Saturday, May 8, 2010

Tradition, Transition, Transformation

We are living in a time of great change. This is particularly evident in the fields of education and librarianship.

The models which have served us for so long are under intense scrutiny. It is becoming evident that there must be either a remodeling or a total reconstruction of what is ineffective, irrelevant, antiquated.

The question is no longer "whether" but "how" to facilitate the necessary transition.

Our vision remains constant: to serve our community and to prepare our students for life beyond formal schooling.

But as the community we serve, and the world into which our young people emerge, expands, so must the resources we share with them.

In the mid-nineteenth century, "transliteracy" meant substituting the letters of one language for the letters of another. The term now refers to "the ability to read and write using multiple media, including traditional print media, electronic devices, and online tools." A transliterate person is literate across multiple media.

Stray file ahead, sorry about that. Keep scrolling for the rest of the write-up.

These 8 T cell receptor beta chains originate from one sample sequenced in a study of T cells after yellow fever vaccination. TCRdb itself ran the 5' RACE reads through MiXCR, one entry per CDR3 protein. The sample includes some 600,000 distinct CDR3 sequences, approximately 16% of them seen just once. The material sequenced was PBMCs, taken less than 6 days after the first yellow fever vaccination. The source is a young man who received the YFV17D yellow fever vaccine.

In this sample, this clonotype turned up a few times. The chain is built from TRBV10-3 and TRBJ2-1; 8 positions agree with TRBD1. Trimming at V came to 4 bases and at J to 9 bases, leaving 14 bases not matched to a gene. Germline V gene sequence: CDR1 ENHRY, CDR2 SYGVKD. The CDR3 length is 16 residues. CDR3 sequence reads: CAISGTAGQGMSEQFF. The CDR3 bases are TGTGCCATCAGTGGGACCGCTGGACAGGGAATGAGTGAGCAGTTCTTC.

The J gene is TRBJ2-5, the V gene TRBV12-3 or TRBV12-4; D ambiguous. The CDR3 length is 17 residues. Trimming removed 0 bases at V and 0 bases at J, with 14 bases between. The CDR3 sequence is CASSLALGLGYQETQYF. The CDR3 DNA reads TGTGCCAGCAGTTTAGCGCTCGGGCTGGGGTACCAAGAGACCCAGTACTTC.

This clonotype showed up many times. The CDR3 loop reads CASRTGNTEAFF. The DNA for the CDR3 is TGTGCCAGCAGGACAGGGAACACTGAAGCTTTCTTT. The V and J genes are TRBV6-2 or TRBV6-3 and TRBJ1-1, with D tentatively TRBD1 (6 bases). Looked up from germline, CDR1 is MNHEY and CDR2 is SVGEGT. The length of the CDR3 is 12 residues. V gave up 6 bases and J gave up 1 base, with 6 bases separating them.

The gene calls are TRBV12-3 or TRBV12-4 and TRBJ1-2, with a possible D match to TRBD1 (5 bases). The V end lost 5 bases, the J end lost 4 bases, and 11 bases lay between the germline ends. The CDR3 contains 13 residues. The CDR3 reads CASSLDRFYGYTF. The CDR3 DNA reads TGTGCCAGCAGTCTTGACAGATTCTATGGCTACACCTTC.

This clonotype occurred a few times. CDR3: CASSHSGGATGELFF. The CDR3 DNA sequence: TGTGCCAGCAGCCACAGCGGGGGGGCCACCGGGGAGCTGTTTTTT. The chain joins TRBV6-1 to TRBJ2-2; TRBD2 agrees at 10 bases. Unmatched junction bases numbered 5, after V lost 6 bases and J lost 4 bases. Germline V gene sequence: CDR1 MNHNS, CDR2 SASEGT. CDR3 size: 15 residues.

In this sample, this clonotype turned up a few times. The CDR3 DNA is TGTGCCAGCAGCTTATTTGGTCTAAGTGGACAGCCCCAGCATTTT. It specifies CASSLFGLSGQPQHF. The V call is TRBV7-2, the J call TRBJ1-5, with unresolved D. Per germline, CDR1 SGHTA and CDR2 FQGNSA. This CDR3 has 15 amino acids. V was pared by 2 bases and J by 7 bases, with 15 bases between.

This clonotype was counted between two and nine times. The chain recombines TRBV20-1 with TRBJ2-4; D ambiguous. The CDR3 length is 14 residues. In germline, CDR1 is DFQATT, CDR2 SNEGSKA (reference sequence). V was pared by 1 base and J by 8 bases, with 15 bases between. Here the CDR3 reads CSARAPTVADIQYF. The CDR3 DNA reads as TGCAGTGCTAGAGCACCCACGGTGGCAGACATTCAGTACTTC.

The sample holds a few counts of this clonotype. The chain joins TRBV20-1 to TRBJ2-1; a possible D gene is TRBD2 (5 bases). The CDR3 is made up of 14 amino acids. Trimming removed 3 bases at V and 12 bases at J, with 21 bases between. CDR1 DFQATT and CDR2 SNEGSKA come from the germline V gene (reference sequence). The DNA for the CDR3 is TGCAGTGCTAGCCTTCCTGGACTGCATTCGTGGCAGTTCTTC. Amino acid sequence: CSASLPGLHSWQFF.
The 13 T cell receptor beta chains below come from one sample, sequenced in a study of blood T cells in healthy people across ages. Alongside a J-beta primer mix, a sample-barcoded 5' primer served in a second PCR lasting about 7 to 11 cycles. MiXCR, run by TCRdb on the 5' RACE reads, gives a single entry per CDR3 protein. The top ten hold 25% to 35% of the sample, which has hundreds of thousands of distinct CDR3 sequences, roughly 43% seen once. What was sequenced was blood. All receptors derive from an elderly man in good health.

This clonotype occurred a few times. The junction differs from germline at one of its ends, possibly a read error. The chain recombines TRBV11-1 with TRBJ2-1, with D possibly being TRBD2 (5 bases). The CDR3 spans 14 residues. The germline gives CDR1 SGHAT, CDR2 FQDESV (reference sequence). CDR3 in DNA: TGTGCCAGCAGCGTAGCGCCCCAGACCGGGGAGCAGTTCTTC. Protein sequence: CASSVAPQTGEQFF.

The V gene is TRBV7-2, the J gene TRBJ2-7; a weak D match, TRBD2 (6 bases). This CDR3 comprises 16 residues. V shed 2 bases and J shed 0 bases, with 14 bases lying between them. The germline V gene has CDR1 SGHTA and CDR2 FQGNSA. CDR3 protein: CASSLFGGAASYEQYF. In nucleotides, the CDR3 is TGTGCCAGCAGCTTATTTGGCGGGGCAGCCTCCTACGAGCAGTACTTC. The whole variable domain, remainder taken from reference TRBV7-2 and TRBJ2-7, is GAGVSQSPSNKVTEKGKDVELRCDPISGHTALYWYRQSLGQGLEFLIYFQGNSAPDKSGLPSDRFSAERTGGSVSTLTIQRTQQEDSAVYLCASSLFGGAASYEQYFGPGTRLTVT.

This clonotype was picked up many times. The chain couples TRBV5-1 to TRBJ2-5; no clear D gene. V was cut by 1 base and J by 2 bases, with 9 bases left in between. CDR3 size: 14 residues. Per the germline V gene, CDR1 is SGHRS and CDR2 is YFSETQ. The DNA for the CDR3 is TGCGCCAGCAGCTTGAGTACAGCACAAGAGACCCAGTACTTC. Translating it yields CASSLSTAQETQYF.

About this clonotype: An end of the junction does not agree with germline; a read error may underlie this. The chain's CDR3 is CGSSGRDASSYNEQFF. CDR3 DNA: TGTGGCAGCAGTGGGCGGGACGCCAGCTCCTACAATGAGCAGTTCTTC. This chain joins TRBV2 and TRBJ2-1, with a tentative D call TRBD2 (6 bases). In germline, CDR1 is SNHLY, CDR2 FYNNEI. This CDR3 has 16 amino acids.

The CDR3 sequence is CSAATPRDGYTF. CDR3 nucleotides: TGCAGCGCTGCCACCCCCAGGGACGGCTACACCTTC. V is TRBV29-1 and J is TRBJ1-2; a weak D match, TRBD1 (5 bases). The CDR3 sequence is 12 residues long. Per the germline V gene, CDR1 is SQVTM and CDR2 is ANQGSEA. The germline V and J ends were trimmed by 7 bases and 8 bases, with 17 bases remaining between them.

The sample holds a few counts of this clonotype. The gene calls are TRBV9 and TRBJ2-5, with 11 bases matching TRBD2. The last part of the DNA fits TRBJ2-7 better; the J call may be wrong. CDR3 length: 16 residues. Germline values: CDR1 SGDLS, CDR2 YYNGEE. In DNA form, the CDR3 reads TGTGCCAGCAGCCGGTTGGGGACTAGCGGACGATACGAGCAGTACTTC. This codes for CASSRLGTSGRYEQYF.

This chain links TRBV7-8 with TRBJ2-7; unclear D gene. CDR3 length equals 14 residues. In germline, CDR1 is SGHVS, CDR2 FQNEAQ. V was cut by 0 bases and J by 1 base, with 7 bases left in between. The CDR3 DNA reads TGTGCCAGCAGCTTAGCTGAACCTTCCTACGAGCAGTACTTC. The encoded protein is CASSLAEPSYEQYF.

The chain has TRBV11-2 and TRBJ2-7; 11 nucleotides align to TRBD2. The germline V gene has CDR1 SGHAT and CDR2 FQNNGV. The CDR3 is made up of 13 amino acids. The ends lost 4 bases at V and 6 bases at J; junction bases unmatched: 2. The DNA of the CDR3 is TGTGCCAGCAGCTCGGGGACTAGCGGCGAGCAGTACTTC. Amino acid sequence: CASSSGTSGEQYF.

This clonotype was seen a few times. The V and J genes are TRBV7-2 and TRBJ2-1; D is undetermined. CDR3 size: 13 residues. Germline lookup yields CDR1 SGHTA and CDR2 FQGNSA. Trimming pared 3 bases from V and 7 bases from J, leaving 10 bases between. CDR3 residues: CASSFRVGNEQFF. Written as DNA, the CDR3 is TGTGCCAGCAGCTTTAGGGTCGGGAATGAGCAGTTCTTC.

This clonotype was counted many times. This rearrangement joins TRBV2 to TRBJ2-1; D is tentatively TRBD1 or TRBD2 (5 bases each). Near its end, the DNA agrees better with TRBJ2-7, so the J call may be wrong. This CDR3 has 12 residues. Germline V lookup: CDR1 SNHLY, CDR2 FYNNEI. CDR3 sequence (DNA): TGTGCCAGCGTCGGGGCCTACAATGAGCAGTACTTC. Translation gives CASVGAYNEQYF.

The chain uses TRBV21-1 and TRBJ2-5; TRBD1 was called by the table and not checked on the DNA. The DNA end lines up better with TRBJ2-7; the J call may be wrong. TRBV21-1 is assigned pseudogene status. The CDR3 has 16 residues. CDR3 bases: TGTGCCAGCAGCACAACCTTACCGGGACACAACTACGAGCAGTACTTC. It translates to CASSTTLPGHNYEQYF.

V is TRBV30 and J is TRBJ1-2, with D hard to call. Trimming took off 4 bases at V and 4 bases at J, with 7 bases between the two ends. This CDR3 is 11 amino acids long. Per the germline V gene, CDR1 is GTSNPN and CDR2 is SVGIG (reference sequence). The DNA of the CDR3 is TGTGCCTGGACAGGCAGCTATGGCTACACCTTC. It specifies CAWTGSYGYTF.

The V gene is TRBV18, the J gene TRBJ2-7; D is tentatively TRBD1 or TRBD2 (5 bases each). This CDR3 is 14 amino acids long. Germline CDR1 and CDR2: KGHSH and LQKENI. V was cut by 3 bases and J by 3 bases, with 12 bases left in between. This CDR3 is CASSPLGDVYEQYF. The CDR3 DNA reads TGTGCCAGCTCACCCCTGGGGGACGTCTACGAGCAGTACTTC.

Just as we once taught reading and stocked libraries with paper texts, we now need to teach a multitude of literacies and stock libraries with resources across diverse formats. This evolution certainly does not preclude traditional skills and materials: it enriches and extends them. Transliteracy is transformative, tapping into Information Age expertise, using the tools of modern society to better educate its citizens.

A world in transition should not discard tradition but transform it.

To learn more about transliteracy, I recommend following the Libraries and Transliteracy blog and viewing some of Buffy Hamilton's excellent SlideShare presentations.

"Through the looking glass" by albano alfredo

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